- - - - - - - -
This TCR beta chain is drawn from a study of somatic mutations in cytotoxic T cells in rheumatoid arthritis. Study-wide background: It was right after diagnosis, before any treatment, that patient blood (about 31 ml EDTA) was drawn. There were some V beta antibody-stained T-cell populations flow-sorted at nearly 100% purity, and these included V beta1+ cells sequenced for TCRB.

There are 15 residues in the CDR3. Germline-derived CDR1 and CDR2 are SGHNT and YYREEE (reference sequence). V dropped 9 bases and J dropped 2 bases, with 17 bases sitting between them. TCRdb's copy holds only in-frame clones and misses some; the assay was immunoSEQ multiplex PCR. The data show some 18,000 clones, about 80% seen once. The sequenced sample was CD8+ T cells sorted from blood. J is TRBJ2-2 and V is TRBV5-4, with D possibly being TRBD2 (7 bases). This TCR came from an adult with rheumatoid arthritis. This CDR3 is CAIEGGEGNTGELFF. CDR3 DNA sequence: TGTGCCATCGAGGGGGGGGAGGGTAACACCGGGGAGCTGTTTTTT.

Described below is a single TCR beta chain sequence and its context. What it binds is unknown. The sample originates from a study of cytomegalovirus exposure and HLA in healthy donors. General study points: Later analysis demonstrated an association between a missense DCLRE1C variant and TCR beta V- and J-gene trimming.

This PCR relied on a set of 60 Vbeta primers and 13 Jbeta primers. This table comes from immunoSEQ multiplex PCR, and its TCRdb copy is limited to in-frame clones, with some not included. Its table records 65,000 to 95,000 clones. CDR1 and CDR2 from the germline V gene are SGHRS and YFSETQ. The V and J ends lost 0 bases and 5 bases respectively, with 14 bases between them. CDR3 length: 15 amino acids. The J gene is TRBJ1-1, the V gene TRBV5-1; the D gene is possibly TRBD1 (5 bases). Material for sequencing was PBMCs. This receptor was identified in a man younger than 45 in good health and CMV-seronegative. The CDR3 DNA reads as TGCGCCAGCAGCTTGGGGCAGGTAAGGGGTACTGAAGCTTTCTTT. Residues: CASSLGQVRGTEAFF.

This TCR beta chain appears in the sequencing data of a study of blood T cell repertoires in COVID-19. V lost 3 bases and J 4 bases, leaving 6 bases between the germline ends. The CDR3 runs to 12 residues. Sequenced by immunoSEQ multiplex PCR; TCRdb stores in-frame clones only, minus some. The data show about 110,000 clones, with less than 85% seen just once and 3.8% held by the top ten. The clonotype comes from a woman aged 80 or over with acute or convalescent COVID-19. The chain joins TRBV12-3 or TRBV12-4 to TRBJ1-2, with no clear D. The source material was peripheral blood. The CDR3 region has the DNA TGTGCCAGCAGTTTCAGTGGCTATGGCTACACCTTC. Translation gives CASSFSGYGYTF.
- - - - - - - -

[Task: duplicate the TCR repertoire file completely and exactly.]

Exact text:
This TCR beta chain is drawn from a study of somatic mutations in cytotoxic T cells in rheumatoid arthritis. Study-wide background: It was right after diagnosis, before any treatment, that patient blood (about 31 ml EDTA) was drawn. There were some V beta antibody-stained T-cell populations flow-sorted at nearly 100% purity, and these included V beta1+ cells sequenced for TCRB.

There are 15 residues in the CDR3. Germline-derived CDR1 and CDR2 are SGHNT and YYREEE (reference sequence). V dropped 9 bases and J dropped 2 bases, with 17 bases sitting between them. TCRdb's copy holds only in-frame clones and misses some; the assay was immunoSEQ multiplex PCR. The data show some 18,000 clones, about 80% seen once. The sequenced sample was CD8+ T cells sorted from blood. J is TRBJ2-2 and V is TRBV5-4, with D possibly being TRBD2 (7 bases). This TCR came from an adult with rheumatoid arthritis. This CDR3 is CAIEGGEGNTGELFF. CDR3 DNA sequence: TGTGCCATCGAGGGGGGGGAGGGTAACACCGGGGAGCTGTTTTTT.

Described below is a single TCR beta chain sequence and its context. What it binds is unknown. The sample originates from a study of cytomegalovirus exposure and HLA in healthy donors. General study points: Later analysis demonstrated an association between a missense DCLRE1C variant and TCR beta V- and J-gene trimming.

This PCR relied on a set of 60 Vbeta primers and 13 Jbeta primers. This table comes from immunoSEQ multiplex PCR, and its TCRdb copy is limited to in-frame clones, with some not included. Its table records 65,000 to 95,000 clones. CDR1 and CDR2 from the germline V gene are SGHRS and YFSETQ. The V and J ends lost 0 bases and 5 bases respectively, with 14 bases between them. CDR3 length: 15 amino acids. The J gene is TRBJ1-1, the V gene TRBV5-1; the D gene is possibly TRBD1 (5 bases). Material for sequencing was PBMCs. This receptor was identified in a man younger than 45 in good health and CMV-seronegative. The CDR3 DNA reads as TGCGCCAGCAGCTTGGGGCAGGTAAGGGGTACTGAAGCTTTCTTT. Residues: CASSLGQVRGTEAFF.

This TCR beta chain appears in the sequencing data of a study of blood T cell repertoires in COVID-19. V lost 3 bases and J 4 bases, leaving 6 bases between the germline ends. The CDR3 runs to 12 residues. Sequenced by immunoSEQ multiplex PCR; TCRdb stores in-frame clones only, minus some. The data show about 110,000 clones, with less than 85% seen just once and 3.8% held by the top ten. The clonotype comes from a woman aged 80 or over with acute or convalescent COVID-19. The chain joins TRBV12-3 or TRBV12-4 to TRBJ1-2, with no clear D. The source material was peripheral blood. The CDR3 region has the DNA TGTGCCAGCAGTTTCAGTGGCTATGGCTACACCTTC. Translation gives CASSFSGYGYTF.